The missing plane was a B-24D, Ser #42-40519, piloted by 1st Lt Clarence Corpening. The plane disappeared the day before on May 26, 1943.

Phillips volunteered for the searching of a B-25 that went down in the Pacific Ocean 200 miles north of Palmyra Island. The Green Hornet had ten crew members (the uninjured members) from the damaged Super Man from a prior mission, and one officer passenger. The MACR 16163 / NARA Missing Aircraft Report stated this person to be an enlisted man. Zamperini’s book, Devil At My Heels, Harper Paperback 2011 printing, states on page 82, this unidentified person was an officer who wanted a lift to Palmyra Island, which is where Phillips / Zamperini had to land for refueling after the search.  Phillips and his crew, including Zamperini, departed Kahuku at 1830 hours along with another B-24 for this search and rescue mission. The Green Hornet was a B-24D-20-CO, #41-24212, manufactured by Consolidated and was no longer being used for combat missions as many parts had been stripped from it. The plan was used primarily for non-combat travel in obtaining supplies, etc. Apparently Lt Phillips had flown this plan previously as he was familiar with it weird operation and behavior. The story is that while searching for the downed aircraft a cloud layer formed at 1,000 feet. Philips dove the Green Hornet down below the cloud layer to about 800 feet, when the number one engine developed problems and then stopped. Phillips asked the flight engineer (do not know which crew member was performing this duty) to feather another engine to compensate for the loss on #1. The engineer mistakenly feather number two engine, which is on the same side and wing as the number one engine, causing the Green Hornet to quickly and severely angle to the left and dropped to the ocean. The Green Hornet was reported at missing with no survivors. It was not until many months later that the United States was informed that Japan held Phillips and Zamperini in POW camps after being picked up by the Japanese some 2,000 miles from the Green Hornet crash site. The third survivor of the crash, SSgt. McNamara, did not survive his injuries and did at sea on June 6, 1943. Lieutenants Phillips and Zamperini gave McNamara a proper military burial-at-sea.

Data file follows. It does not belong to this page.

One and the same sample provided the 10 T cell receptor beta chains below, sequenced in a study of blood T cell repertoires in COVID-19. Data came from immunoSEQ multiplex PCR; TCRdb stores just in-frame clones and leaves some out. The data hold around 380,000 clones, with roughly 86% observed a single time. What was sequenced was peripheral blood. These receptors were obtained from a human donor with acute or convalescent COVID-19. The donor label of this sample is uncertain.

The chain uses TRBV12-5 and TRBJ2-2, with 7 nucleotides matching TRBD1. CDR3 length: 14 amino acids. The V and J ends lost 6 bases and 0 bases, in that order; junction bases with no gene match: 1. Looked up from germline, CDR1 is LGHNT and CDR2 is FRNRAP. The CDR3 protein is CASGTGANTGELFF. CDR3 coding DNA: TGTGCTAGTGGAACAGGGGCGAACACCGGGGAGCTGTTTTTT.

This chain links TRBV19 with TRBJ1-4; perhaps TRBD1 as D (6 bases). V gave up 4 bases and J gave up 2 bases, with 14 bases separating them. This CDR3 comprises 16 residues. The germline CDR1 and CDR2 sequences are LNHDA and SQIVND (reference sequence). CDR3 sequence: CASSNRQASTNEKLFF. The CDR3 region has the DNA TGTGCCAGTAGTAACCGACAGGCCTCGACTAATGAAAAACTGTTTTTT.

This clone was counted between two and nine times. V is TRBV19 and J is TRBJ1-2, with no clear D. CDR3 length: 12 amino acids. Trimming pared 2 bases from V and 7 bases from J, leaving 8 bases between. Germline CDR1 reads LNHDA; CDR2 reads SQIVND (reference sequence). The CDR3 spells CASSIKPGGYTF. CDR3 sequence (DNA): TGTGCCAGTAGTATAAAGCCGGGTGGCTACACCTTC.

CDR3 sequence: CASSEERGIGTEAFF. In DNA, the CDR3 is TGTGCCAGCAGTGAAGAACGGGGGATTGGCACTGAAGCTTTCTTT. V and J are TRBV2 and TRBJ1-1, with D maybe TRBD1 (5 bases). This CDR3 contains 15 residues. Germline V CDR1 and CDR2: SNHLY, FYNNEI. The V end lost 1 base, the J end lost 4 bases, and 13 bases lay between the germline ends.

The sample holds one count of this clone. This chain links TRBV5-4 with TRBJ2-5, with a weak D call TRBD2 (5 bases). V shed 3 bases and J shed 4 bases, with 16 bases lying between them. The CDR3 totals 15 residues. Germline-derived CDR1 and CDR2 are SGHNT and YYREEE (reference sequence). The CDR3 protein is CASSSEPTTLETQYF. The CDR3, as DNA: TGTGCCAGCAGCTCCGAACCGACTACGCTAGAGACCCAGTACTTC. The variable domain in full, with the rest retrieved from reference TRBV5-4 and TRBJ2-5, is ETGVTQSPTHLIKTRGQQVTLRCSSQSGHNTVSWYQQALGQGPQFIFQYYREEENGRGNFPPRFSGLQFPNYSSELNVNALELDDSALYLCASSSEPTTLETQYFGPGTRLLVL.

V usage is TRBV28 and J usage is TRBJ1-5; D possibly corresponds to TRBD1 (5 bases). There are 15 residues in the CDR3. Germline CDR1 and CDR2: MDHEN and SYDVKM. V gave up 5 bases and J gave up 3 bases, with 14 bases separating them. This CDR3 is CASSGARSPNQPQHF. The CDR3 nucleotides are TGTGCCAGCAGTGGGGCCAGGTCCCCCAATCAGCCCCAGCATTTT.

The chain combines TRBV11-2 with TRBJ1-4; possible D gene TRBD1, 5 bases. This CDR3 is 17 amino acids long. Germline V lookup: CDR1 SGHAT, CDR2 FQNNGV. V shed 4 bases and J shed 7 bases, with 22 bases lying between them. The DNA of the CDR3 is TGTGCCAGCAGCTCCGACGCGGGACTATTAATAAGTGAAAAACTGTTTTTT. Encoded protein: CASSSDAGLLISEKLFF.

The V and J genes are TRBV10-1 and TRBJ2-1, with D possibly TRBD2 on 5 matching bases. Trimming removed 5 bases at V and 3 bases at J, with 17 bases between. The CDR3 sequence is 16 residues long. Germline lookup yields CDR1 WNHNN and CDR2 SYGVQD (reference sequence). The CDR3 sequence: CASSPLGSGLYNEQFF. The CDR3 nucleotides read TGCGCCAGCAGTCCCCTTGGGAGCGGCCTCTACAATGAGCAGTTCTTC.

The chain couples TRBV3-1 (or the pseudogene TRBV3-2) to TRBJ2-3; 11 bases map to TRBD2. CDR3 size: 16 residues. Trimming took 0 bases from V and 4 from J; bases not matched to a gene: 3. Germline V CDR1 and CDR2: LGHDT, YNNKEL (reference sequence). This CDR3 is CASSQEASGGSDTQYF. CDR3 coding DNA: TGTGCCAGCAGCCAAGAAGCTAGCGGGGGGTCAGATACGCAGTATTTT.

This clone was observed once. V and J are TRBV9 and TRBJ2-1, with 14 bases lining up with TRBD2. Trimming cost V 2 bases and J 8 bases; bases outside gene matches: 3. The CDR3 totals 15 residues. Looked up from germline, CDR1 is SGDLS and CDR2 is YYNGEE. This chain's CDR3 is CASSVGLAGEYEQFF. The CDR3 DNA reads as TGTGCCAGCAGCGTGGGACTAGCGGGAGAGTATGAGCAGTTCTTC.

Crew Members for the Green Hornet search & rescue mission:
 
1st Lt. Russel Allen Phillips (POW, Survived), Pilot, IN
1st Lt. Charlton H. Cupernell (KIA), Co-Pilot, CA
1st Lt. Louis Zamperini (POW, Survived), Bombardier, CA
1st Lt. Robert H. Mitchell (KIA), Crew, IL
Sgt. Otto Anderson (KIA), Crew, WI
Pvt. Leslie A. Deane (KIA), Crew, KS
SSgt. Frank Glassman (KIA), Crew, IL
SSgt. Jay S. Hansen (KIA), Crew, ID
Cpt. Michael Walsh (KIA), Crew, PA
SSgt. Francis P. McNamara, (Survived then Died at Sea June 6, 1943), Tail Gunner, OH
 
Unidentified Occupant - a Lieutenant (KIA), Confirmed in Zamperini's book, Devil At My Heels, 2011 paperback edition, page 72  "....immediately tended to a lieutenant lying on the deck with his stomach ripped open.  He was our extra passenger who had asked to come along to see the fun."  In the book, Unbroken, page 94, this lieutenant is named Donald Nelson.



 
 
   
Other Comments:


Louis Zamperinie and Gregory (Pappy) Boyington, both POW at the same time during WWII at POW Camp Ofuna.  Both men were not listed by the Japanese as prisoners to the Red Cross at this time at Ofuna.  The two officers were later sent to different POW Camps in Japan at which time they were reported to the Red Cross as POW.  Boyington was a USMC fighter pilot and received the Medal of Honor and promoted to LTC upon his return to the United States after release by the Japanese in 1945.

Boyington lived in the Fresno, CA area until his death on January 11, 1988.  Gary McJimsey, ATWS member, met LTC Gregory ( Pappy) Boyington on several occasion in the mid 70's in Fresno, CA.